I wrote for half an hour and then wolfed down some snacks that I decided to call lunch and hurried off to campus to put in some time in the weight room. Our star player was lifting at the same time again, he and I are both nursing injuries. The difference is that I don’t have to carry the hopes and dreams of my team. It’s just me out here.

Considered the lessons from this afternoon’s run while making do with remnants: I will go out too fast. Drop my shoulders, drop my arms, drop my hands, shorten my stride. It’s all about pace at this point. Stay on top of my breath. Slow down long enough to get it back. I can’t live by my watch alone. At some point these external markers will have to give way. End every run excited to see my shoes in the morning. Consistent effort in a single direction makes steady and incremental change, turns out it’s my favorite kind. Like me running outside for half an hour and liking it.

I’m super-shy about the telephone, always afraid to talk to people on it. I mean, if I can’t see your face, how do I know you’re not rolling your eyes? So even though my afternoon call is with a friend of a friend to talk about something potentially mutually beneficial, I was still sort of bouncy and jagged knowing that when lunch was over I’d have to get cracking on increasing my business use of cell phone. I responded like my productivity guru would want me too, converting my nervous spastic energy into a search for a document I know I need for my homework assignment. (This search mostly consisted of asking other librarians to search for me.) The third of four jams from the trip to Canada, I like the blackberry the best so far. I’m saving blueberry for last.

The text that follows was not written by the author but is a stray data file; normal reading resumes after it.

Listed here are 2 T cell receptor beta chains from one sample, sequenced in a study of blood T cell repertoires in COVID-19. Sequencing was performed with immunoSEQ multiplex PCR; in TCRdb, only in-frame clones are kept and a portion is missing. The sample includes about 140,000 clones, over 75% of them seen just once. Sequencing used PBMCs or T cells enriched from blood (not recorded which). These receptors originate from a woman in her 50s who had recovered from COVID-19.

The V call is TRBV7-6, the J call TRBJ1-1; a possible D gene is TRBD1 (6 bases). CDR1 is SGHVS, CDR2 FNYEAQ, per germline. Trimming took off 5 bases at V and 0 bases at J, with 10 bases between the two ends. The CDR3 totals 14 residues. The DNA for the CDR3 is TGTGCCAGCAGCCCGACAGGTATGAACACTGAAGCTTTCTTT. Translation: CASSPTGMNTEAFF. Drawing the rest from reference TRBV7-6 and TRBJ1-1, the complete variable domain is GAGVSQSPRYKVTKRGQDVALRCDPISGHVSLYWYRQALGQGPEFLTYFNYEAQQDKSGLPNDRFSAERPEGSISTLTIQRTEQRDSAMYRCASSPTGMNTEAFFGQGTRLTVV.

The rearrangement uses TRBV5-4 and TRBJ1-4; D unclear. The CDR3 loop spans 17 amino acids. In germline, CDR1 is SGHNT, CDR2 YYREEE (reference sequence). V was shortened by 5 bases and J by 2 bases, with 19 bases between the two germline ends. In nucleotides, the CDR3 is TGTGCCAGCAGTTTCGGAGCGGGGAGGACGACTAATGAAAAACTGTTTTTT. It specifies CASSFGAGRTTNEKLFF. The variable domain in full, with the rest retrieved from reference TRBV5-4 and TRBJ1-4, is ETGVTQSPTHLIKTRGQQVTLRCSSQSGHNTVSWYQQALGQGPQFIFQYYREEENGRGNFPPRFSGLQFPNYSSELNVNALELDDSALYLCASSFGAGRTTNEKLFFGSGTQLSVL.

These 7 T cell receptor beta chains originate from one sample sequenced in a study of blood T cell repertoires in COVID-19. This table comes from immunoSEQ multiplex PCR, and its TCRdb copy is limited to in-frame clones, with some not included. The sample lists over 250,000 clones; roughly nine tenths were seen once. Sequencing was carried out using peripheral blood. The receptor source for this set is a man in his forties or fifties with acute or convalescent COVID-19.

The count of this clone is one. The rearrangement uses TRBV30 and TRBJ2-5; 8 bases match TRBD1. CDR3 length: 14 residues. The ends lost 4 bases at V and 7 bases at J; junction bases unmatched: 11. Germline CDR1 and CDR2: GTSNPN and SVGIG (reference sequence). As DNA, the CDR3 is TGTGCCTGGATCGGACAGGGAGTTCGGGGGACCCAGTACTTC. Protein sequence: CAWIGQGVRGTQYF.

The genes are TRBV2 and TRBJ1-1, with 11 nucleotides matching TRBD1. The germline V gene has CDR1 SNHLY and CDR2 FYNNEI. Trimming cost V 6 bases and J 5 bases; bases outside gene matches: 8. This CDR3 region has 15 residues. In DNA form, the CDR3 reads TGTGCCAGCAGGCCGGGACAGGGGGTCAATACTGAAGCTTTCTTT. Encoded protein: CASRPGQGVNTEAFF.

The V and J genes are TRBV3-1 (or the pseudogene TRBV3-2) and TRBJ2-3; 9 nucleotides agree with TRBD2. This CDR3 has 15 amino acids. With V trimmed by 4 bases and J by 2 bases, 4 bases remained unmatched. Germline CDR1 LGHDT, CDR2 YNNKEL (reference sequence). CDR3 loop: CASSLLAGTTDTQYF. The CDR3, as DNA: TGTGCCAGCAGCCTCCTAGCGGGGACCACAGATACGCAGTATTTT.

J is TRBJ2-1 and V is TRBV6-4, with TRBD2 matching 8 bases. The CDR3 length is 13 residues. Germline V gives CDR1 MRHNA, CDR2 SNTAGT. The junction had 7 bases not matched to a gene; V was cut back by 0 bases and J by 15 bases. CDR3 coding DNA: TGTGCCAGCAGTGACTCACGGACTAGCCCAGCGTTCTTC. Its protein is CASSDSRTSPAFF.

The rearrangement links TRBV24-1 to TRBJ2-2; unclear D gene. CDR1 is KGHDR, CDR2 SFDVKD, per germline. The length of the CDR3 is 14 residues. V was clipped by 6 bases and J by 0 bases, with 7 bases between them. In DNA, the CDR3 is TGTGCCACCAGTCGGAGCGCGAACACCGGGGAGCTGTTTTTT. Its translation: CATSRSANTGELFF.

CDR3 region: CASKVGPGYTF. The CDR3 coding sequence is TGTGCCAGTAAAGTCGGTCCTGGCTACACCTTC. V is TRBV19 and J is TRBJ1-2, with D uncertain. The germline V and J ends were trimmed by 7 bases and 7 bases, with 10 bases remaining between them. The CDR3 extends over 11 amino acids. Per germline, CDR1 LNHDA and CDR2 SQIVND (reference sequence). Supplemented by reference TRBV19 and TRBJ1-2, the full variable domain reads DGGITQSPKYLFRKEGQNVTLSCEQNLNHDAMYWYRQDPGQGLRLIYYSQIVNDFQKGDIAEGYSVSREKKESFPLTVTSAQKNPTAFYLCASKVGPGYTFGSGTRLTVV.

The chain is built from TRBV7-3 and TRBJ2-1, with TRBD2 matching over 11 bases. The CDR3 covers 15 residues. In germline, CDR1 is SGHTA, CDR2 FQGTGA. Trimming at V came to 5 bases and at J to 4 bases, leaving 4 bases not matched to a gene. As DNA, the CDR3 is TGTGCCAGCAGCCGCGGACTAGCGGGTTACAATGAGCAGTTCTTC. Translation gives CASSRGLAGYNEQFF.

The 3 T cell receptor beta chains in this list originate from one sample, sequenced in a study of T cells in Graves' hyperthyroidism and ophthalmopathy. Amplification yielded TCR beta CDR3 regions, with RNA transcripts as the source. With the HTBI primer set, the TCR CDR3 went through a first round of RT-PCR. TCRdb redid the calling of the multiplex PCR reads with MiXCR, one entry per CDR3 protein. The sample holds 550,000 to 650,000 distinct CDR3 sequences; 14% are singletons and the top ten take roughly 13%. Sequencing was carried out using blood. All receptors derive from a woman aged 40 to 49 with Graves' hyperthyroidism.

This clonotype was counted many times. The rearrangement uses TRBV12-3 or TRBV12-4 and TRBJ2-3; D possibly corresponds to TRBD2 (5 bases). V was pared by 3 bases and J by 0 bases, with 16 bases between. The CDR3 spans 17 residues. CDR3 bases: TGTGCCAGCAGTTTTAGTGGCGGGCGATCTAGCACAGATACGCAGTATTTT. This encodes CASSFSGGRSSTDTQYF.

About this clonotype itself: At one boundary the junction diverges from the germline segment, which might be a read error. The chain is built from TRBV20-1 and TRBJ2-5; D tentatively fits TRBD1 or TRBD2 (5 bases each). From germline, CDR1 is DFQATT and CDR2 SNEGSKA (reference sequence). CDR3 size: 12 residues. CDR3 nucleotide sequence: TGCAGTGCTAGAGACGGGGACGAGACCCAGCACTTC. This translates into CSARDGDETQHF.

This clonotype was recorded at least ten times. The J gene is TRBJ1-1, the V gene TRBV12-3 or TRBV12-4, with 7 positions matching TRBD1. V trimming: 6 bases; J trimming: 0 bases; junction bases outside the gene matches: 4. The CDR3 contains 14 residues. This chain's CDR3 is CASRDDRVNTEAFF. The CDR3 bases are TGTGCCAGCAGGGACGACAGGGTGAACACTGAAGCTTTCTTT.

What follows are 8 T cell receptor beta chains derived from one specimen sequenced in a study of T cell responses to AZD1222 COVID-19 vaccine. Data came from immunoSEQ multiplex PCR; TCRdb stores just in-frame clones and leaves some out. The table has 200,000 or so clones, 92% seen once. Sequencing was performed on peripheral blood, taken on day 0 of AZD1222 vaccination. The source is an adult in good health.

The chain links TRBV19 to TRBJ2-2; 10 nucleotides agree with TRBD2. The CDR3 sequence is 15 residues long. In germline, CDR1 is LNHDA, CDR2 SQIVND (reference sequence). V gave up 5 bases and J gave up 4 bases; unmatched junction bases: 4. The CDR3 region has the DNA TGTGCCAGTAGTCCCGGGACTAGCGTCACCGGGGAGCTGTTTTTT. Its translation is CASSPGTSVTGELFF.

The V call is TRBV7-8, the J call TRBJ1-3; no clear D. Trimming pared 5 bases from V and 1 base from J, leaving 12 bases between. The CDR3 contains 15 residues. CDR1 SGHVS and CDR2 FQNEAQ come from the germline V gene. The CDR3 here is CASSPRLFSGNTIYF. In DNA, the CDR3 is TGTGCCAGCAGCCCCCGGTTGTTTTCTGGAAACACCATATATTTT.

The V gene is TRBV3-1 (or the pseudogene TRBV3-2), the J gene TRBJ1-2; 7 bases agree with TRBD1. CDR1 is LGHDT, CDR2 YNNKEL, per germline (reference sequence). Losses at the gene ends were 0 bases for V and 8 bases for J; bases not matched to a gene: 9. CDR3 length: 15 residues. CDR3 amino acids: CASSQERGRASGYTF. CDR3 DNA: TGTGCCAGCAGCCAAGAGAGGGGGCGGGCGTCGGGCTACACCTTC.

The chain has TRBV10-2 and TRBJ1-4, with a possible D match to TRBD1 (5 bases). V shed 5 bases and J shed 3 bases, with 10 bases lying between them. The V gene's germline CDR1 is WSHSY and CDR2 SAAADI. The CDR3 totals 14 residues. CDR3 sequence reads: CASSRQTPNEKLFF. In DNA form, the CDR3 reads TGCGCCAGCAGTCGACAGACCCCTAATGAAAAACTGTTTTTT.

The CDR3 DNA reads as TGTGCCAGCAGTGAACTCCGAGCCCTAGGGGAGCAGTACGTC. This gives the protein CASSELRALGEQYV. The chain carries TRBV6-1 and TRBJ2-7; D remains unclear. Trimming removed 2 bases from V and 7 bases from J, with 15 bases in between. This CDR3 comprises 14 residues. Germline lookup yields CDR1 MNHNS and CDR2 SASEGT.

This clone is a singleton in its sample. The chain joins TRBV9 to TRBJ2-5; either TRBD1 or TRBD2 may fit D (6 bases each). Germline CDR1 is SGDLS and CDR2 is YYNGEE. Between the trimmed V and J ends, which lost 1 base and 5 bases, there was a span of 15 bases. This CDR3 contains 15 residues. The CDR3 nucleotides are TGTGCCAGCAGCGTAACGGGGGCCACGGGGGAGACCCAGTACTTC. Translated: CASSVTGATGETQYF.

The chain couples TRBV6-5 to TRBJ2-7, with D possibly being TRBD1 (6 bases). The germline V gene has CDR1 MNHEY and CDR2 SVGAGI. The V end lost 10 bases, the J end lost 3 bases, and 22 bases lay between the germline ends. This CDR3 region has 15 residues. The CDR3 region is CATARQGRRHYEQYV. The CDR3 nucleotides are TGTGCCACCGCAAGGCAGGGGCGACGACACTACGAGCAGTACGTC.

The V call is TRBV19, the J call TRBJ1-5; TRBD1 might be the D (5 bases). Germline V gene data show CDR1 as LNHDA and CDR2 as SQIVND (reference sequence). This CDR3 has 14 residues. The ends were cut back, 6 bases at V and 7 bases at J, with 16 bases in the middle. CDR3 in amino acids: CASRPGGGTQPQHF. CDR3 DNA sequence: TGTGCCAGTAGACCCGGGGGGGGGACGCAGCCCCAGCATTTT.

You know what’s not going to work between now and the end of April? I’ll do it later. The notes from last week’s meeting were threatening to move from daily list to daily list to that final list, the one of things I just never did. So I said no sandwich until you’re done and that did the trick. I struck through meeting notes on my list and leaned way way back in my cloffice chair and ate my granola bar and listened to my Ryan Adams station on Pandora and closed my eyes and daydreamed about holding hands in front of an extraordinary view, today it was somewhere in Arizona.

I ate my kiddie lunch perched on a chair down in the Quizno’s lounge next to B. and her chicken salad, watching the historic events unfold on the television screens with a surprisingly quiet crowd of students. I hated that Rick Warren gave the opening prayer, surprised at how much he called forth my grief and my anger; I’m not usually like that about identity-politics things. And my eyes got wet and I broke up into little giggles when Obama needed the oath repeated. Unlike the rest of the crowd, I stayed through the reading of the poem, finding it unexpectedly lovely. I hear she’s a dyke whispered B., but I think that’s just wishful thinking.

I wrapped my sandwich in a paper towel and took it along with me as I rushed around the corner to pick up S. so we could make it to the meetup spot in time for the game. The sky was rinsed with blue, the last of the bright yellow leaves falling on the parkway as the sun dropped already down below the tree tops. I started in on my granola bar and we remarked on the weather, This is just the perfect day for football. It was chilly in the shade but I didn’t bring a jacket–I figured once we made it to the gridiron and I put on the rush I’d get too hot. I was right.

I’m working the late shift tonight for the first time since the days when I ran the film projector so could not figure out when would be best to eat lunch. I figured the later the better and held out until there was just no holding out anymore and gobbled down my sandwich and granola bar in my cloffice, chilly but not damp like the outside world, and perused the books section, where I learned that Elizabeth Bishop fell in love during a stopover on a long freighter cruise, while being nursed through an allergic reaction to a cashew fruit. Still, I wouldn’t trade my sobriety and sturdy reliability for such wonders. I don’t think.